I want to thank Commissioner Frieden for his leadership in providing this and other community-focused data that can be used by the City's medical community to improve health care for all New Yorkers. I'm proud that HHC is addressing so many of the key health needs of our foreign-born patients and we look forward to continuing our partnership with DOHMH as we work to keep the families of immigrant New Yorkers healthy.
HHC CONTRACT EXTENSION FOR ELECTRONIC MEDICAL RECORD
DEVELOPMENT AND SUPPORT
There is an item on today's agenda requesting the Board's approval of an extension of HHC's contract with Misys Hospital Systems for the continued development and support of our electronic medical record system over the next 3-5 years. The implementation of this system across HHC over the last 12 years has been instrumental in enhancing patient safety and has created the foundation upon which other critical clinical innovations have been built, including our electronic chronic disease registry.
Last week the national Institute of Medicine released a report, highlighted in many newspaper articles and editorials, which detailed the appalling frequency of medication errors in most hospitals, the effectiveness of computerized medication ordering systems in preventing many life-threatening mistakes, and the relatively scant number of hospitals across the nation that have implemented these electronic systems. We can be proud that our early adoption of an electronic medical record puts us on the leading edge of clinical information technology. To stay there, we need to not only maintain and strengthen our current system but also to closely examine other competing systems to determine whether a migration to a different system serves our long term interests. This proposed contract extension will enable us to do both and I urge you to approve it.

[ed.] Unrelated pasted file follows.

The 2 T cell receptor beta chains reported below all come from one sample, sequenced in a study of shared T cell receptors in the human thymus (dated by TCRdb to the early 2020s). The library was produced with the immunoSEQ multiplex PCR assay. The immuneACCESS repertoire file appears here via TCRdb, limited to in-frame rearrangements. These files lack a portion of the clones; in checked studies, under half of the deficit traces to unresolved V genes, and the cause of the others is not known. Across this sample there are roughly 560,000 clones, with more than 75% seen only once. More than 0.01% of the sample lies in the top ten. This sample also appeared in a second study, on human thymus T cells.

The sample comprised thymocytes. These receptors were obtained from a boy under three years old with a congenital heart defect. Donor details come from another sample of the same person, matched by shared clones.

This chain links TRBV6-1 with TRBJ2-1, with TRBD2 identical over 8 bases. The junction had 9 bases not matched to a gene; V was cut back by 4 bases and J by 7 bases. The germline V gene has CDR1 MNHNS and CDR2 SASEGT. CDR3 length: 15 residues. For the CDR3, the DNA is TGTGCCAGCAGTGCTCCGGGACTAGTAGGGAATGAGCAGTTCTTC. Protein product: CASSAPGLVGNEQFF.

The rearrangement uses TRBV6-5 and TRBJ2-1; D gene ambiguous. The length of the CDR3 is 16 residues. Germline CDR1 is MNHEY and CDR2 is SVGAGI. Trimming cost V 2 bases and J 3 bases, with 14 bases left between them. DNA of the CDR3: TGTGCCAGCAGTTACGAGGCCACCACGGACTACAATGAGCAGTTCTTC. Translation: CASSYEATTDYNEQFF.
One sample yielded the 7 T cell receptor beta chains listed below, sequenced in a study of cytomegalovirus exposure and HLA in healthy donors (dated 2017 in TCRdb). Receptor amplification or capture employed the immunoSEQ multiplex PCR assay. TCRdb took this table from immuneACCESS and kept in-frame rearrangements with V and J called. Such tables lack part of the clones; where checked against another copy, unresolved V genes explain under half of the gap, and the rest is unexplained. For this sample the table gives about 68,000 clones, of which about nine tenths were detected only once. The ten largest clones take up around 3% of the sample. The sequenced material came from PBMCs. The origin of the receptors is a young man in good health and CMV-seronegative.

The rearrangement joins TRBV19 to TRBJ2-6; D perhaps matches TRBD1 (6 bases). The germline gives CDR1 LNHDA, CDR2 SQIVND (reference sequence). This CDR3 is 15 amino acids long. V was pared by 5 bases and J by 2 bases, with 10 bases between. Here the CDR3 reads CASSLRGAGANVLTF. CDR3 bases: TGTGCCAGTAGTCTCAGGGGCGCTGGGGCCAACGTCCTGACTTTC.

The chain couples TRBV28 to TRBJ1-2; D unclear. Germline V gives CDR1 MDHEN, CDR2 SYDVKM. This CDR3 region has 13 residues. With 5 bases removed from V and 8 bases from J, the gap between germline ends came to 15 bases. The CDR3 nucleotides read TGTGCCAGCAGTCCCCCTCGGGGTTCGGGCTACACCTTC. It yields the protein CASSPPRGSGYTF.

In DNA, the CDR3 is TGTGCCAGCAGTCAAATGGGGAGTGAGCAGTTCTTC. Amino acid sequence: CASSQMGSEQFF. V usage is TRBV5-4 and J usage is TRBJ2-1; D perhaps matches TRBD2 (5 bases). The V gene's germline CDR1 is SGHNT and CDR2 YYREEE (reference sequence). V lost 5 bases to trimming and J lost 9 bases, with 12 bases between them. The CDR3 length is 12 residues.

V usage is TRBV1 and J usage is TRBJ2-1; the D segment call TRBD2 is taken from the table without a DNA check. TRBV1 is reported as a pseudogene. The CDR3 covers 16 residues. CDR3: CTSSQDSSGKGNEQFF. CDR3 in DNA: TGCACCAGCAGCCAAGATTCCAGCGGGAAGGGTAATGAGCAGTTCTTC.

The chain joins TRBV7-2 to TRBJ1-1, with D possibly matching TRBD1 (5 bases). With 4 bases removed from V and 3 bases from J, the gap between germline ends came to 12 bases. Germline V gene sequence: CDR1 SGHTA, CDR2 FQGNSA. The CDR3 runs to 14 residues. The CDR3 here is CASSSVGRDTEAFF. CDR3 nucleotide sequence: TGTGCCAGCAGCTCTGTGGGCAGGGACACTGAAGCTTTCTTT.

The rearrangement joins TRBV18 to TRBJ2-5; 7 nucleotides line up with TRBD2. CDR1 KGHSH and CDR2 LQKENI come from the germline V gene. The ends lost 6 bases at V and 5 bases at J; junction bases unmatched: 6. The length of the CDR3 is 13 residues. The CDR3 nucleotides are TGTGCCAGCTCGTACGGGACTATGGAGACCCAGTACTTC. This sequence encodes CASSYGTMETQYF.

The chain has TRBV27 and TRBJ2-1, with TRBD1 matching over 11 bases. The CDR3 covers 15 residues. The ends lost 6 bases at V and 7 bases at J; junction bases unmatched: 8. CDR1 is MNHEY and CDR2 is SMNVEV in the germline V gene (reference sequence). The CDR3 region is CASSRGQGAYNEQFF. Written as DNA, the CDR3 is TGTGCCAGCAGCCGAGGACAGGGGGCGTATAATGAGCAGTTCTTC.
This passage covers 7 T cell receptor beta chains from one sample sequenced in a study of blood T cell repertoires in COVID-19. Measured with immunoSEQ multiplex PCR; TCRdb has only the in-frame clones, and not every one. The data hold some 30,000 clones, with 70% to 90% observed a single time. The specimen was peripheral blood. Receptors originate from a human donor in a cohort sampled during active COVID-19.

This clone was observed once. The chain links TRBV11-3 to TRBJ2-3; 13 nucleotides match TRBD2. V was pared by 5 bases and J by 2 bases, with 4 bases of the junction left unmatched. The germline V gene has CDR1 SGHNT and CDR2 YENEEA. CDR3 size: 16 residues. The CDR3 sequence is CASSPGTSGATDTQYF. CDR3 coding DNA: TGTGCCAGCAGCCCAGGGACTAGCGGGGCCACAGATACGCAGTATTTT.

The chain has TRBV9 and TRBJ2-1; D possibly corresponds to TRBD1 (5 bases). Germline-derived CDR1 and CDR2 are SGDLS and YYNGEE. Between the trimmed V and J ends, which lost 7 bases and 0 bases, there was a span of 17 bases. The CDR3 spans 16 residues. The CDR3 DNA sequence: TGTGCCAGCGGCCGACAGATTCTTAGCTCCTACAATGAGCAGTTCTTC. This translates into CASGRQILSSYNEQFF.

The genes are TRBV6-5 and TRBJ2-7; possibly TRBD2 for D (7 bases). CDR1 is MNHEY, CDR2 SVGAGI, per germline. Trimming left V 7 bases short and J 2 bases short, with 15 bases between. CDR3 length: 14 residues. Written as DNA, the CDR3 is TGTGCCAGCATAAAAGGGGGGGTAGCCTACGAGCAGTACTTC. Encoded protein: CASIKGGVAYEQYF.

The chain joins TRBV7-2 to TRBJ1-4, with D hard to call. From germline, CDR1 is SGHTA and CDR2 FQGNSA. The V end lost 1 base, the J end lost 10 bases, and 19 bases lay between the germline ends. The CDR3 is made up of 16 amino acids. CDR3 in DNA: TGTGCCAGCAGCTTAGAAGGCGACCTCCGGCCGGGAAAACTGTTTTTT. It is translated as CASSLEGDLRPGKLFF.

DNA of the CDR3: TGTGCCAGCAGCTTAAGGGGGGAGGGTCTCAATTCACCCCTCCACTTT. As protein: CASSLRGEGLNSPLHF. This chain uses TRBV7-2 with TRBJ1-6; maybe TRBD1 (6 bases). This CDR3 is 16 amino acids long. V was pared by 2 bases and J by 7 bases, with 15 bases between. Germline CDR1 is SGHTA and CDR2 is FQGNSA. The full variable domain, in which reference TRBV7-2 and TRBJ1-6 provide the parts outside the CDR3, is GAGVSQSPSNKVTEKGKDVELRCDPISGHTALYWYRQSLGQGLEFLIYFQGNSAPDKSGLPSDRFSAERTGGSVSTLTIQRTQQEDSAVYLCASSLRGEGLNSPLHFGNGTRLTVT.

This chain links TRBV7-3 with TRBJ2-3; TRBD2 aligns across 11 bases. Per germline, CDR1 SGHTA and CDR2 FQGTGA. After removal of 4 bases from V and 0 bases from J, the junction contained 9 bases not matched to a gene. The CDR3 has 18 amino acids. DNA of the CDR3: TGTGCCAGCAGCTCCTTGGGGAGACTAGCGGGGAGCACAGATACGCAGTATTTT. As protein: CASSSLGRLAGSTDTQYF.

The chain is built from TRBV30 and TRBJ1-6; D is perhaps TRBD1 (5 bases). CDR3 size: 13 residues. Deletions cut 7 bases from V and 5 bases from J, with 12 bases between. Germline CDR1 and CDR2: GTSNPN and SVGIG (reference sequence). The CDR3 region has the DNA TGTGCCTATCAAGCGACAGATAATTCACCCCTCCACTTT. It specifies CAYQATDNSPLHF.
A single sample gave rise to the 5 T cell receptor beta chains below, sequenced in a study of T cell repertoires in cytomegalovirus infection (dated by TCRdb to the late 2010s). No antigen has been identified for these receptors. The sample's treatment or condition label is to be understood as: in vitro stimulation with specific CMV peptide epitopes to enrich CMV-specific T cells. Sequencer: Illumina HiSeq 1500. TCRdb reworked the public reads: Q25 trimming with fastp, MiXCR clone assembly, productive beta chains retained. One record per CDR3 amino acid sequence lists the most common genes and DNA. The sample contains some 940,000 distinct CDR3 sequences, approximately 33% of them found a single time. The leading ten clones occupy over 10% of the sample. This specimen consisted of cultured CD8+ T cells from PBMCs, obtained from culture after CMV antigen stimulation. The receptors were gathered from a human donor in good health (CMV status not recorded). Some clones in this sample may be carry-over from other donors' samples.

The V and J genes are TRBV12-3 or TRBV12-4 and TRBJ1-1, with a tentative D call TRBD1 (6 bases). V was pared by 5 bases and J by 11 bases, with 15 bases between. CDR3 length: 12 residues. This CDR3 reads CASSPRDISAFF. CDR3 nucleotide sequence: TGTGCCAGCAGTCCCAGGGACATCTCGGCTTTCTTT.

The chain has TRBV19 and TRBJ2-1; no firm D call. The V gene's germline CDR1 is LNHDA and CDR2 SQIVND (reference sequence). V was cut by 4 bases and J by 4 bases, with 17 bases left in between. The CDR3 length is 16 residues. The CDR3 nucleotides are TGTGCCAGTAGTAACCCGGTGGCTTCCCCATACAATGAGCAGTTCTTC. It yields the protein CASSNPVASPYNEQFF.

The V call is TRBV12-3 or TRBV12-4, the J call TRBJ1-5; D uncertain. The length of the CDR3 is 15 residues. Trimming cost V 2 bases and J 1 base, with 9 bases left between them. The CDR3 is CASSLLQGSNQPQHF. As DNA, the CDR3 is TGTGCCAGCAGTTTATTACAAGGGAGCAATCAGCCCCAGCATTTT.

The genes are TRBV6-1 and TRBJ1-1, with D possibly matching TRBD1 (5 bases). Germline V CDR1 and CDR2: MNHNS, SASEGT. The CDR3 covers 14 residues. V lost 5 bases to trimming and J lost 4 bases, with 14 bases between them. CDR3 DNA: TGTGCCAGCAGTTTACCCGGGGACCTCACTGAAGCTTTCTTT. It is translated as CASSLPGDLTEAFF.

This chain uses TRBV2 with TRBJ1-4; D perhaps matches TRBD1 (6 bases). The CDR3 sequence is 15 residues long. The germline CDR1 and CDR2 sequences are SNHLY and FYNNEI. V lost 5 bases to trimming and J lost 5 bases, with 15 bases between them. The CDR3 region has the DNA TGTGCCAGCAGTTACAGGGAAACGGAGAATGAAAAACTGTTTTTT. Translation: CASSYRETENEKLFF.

TONY AWARD WINNER TO PERFORM IN BENEFIT FOR
Sarah Jones, winner of a 2006 Tony for her one-woman hit show Bridge and Tunnel, will premiere her newest show A Right To Care on September 19th at the landmark Hudson Theatre, in a special benefit for the HHC Foundation. In her Broadway hit, Ms. Jones portrayed immigrant New Yorkers who represent the diversity of the communities served by HHC facilities. Her new work, which tackles the subject of inequality in health care, promises to provide another spectacular showcase for her extraordinary talent. Ms. Jones has received grants and commissions from the WK Kellogg Foundation, Lincoln Center Theater and the Ford Foundation, as well as an Obie, a Helen Hayes Award, two Drama Desk nominations and HBO's US Comedy Arts Festival Award. Proceeds from the benefit performance will support HHC's LEP programs to improve health literacy and healthcare access for multi-lingual patients and their families. The evening has all the ingredients of a great artistic and philanthropic success and I look forward to reporting the results to you at the September meeting.